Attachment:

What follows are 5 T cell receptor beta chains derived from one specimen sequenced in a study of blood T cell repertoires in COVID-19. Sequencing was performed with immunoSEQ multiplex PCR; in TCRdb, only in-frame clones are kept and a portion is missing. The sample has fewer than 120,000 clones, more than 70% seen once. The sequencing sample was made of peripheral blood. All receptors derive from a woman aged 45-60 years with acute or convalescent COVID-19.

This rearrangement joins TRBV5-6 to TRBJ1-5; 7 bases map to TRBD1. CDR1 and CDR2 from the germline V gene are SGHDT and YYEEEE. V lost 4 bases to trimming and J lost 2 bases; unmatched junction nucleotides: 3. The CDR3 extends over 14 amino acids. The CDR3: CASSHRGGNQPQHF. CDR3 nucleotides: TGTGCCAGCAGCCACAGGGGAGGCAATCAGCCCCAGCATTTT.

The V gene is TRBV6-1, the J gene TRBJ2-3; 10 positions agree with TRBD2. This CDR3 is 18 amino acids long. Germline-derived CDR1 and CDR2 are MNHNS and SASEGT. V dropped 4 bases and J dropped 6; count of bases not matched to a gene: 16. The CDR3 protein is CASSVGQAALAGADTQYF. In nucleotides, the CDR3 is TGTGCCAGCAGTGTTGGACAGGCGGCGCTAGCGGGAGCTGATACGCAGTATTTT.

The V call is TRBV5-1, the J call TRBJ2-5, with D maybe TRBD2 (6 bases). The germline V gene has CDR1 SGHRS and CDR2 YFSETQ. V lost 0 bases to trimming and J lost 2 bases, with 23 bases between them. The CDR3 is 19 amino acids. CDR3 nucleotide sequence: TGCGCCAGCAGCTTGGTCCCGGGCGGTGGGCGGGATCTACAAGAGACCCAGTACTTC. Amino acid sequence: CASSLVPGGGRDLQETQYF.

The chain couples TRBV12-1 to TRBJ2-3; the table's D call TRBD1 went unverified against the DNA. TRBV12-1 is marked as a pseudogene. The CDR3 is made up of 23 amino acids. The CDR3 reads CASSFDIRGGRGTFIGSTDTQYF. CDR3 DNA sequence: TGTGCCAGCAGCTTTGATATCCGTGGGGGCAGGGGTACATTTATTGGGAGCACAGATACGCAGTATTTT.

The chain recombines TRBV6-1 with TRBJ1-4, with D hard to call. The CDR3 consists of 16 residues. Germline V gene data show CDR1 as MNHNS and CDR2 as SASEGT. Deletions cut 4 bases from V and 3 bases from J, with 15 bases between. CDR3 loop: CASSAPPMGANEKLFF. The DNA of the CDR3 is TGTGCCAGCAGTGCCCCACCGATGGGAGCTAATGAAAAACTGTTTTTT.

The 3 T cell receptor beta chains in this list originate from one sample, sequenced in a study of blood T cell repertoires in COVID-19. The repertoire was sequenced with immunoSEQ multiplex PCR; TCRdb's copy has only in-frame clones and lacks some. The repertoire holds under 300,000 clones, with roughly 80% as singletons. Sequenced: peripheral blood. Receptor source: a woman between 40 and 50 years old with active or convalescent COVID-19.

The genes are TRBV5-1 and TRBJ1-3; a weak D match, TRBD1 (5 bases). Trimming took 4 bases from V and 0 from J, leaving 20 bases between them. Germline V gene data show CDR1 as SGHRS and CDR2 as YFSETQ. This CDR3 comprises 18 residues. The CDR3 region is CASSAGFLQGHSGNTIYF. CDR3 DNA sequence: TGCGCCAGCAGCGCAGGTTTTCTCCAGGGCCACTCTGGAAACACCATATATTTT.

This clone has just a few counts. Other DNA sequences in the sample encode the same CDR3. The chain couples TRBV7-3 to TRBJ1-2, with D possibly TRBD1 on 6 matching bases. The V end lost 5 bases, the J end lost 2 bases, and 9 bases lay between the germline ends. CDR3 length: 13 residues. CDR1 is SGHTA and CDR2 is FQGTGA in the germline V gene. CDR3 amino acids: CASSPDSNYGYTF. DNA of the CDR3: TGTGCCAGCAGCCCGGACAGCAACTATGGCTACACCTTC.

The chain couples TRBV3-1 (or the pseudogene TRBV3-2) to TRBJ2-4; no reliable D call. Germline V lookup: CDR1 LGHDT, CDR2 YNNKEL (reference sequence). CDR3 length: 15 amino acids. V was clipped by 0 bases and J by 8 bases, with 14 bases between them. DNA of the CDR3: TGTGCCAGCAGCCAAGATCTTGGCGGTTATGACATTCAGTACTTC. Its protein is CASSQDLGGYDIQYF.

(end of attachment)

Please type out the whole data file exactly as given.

What follows are 5 T cell receptor beta chains derived from one specimen sequenced in a study of blood T cell repertoires in COVID-19. Sequencing was performed with immunoSEQ multiplex PCR; in TCRdb, only in-frame clones are kept and a portion is missing. The sample has fewer than 120,000 clones, more than 70% seen once. The sequencing sample was made of peripheral blood. All receptors derive from a woman aged 45-60 years with acute or convalescent COVID-19.

This rearrangement joins TRBV5-6 to TRBJ1-5; 7 bases map to TRBD1. CDR1 and CDR2 from the germline V gene are SGHDT and YYEEEE. V lost 4 bases to trimming and J lost 2 bases; unmatched junction nucleotides: 3. The CDR3 extends over 14 amino acids. The CDR3: CASSHRGGNQPQHF. CDR3 nucleotides: TGTGCCAGCAGCCACAGGGGAGGCAATCAGCCCCAGCATTTT.

The V gene is TRBV6-1, the J gene TRBJ2-3; 10 positions agree with TRBD2. This CDR3 is 18 amino acids long. Germline-derived CDR1 and CDR2 are MNHNS and SASEGT. V dropped 4 bases and J dropped 6; count of bases not matched to a gene: 16. The CDR3 protein is CASSVGQAALAGADTQYF. In nucleotides, the CDR3 is TGTGCCAGCAGTGTTGGACAGGCGGCGCTAGCGGGAGCTGATACGCAGTATTTT.

The V call is TRBV5-1, the J call TRBJ2-5, with D maybe TRBD2 (6 bases). The germline V gene has CDR1 SGHRS and CDR2 YFSETQ. V lost 0 bases to trimming and J lost 2 bases, with 23 bases between them. The CDR3 is 19 amino acids. CDR3 nucleotide sequence: TGCGCCAGCAGCTTGGTCCCGGGCGGTGGGCGGGATCTACAAGAGACCCAGTACTTC. Amino acid sequence: CASSLVPGGGRDLQETQYF.

The chain couples TRBV12-1 to TRBJ2-3; the table's D call TRBD1 went unverified against the DNA. TRBV12-1 is marked as a pseudogene. The CDR3 is made up of 23 amino acids. The CDR3 reads CASSFDIRGGRGTFIGSTDTQYF. CDR3 DNA sequence: TGTGCCAGCAGCTTTGATATCCGTGGGGGCAGGGGTACATTTATTGGGAGCACAGATACGCAGTATTTT.

The chain recombines TRBV6-1 with TRBJ1-4, with D hard to call. The CDR3 consists of 16 residues. Germline V gene data show CDR1 as MNHNS and CDR2 as SASEGT. Deletions cut 4 bases from V and 3 bases from J, with 15 bases between. CDR3 loop: CASSAPPMGANEKLFF. The DNA of the CDR3 is TGTGCCAGCAGTGCCCCACCGATGGGAGCTAATGAAAAACTGTTTTTT.

The 3 T cell receptor beta chains in this list originate from one sample, sequenced in a study of blood T cell repertoires in COVID-19. The repertoire was sequenced with immunoSEQ multiplex PCR; TCRdb's copy has only in-frame clones and lacks some. The repertoire holds under 300,000 clones, with roughly 80% as singletons. Sequenced: peripheral blood. Receptor source: a woman between 40 and 50 years old with active or convalescent COVID-19.

The genes are TRBV5-1 and TRBJ1-3; a weak D match, TRBD1 (5 bases). Trimming took 4 bases from V and 0 from J, leaving 20 bases between them. Germline V gene data show CDR1 as SGHRS and CDR2 as YFSETQ. This CDR3 comprises 18 residues. The CDR3 region is CASSAGFLQGHSGNTIYF. CDR3 DNA sequence: TGCGCCAGCAGCGCAGGTTTTCTCCAGGGCCACTCTGGAAACACCATATATTTT.

This clone has just a few counts. Other DNA sequences in the sample encode the same CDR3. The chain couples TRBV7-3 to TRBJ1-2, with D possibly TRBD1 on 6 matching bases. The V end lost 5 bases, the J end lost 2 bases, and 9 bases lay between the germline ends. CDR3 length: 13 residues. CDR1 is SGHTA and CDR2 is FQGTGA in the germline V gene. CDR3 amino acids: CASSPDSNYGYTF. DNA of the CDR3: TGTGCCAGCAGCCCGGACAGCAACTATGGCTACACCTTC.

The chain couples TRBV3-1 (or the pseudogene TRBV3-2) to TRBJ2-4; no reliable D call. Germline V lookup: CDR1 LGHDT, CDR2 YNNKEL (reference sequence). CDR3 length: 15 amino acids. V was clipped by 0 bases and J by 8 bases, with 14 bases between them. DNA of the CDR3: TGTGCCAGCAGCCAAGATCTTGGCGGTTATGACATTCAGTACTTC. Its protein is CASSQDLGGYDIQYF.